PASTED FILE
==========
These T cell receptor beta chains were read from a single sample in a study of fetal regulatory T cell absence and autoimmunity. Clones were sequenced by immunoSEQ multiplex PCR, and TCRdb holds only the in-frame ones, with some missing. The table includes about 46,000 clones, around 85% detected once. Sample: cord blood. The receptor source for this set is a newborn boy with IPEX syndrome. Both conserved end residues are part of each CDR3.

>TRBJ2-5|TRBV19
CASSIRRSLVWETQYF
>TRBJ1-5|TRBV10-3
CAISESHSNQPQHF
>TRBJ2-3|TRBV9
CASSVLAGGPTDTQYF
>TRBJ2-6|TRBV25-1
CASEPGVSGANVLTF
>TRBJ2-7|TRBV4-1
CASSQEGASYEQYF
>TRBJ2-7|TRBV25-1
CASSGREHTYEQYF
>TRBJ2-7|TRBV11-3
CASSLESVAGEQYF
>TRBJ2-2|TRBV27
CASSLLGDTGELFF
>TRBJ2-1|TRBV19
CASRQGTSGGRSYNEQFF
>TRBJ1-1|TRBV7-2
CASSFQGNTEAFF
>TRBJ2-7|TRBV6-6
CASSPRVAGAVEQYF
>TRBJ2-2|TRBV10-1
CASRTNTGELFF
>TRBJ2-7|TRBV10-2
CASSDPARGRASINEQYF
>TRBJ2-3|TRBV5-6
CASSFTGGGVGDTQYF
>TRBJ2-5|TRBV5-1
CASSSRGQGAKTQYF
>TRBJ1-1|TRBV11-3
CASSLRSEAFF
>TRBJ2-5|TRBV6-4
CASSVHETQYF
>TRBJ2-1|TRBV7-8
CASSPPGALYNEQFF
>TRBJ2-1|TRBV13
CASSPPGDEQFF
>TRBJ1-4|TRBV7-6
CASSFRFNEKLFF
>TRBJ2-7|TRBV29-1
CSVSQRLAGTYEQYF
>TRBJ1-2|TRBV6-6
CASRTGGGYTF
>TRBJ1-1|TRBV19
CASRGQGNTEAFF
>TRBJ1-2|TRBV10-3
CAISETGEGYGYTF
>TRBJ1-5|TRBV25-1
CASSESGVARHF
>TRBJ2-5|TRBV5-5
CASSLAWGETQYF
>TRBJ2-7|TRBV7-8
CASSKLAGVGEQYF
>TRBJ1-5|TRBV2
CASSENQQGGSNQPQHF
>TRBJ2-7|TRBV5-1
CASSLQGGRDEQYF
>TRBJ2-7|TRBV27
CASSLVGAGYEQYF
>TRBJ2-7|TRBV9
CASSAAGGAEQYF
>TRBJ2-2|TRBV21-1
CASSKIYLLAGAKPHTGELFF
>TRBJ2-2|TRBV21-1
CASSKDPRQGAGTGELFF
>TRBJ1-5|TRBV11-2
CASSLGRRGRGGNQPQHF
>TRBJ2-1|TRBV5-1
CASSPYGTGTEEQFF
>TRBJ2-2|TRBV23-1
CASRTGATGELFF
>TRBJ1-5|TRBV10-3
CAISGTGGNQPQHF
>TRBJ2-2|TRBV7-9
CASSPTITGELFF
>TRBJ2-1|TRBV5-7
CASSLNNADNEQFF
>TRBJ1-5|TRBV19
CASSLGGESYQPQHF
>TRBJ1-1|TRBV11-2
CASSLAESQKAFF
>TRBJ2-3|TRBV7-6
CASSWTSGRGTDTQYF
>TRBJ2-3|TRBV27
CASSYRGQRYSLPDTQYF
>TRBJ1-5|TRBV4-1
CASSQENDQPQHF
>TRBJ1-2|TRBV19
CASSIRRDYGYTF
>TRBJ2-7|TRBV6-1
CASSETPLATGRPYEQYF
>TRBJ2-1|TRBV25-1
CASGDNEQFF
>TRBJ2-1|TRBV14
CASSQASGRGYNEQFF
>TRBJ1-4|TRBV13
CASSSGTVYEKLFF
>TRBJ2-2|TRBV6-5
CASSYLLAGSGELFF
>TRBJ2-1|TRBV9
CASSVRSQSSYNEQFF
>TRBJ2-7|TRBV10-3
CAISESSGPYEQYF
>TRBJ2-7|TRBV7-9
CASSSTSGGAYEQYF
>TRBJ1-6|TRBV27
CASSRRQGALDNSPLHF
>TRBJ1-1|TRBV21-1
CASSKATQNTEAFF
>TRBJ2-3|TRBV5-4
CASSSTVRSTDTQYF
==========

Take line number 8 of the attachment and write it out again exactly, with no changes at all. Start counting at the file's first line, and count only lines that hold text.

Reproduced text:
>TRBJ2-6|TRBV25-1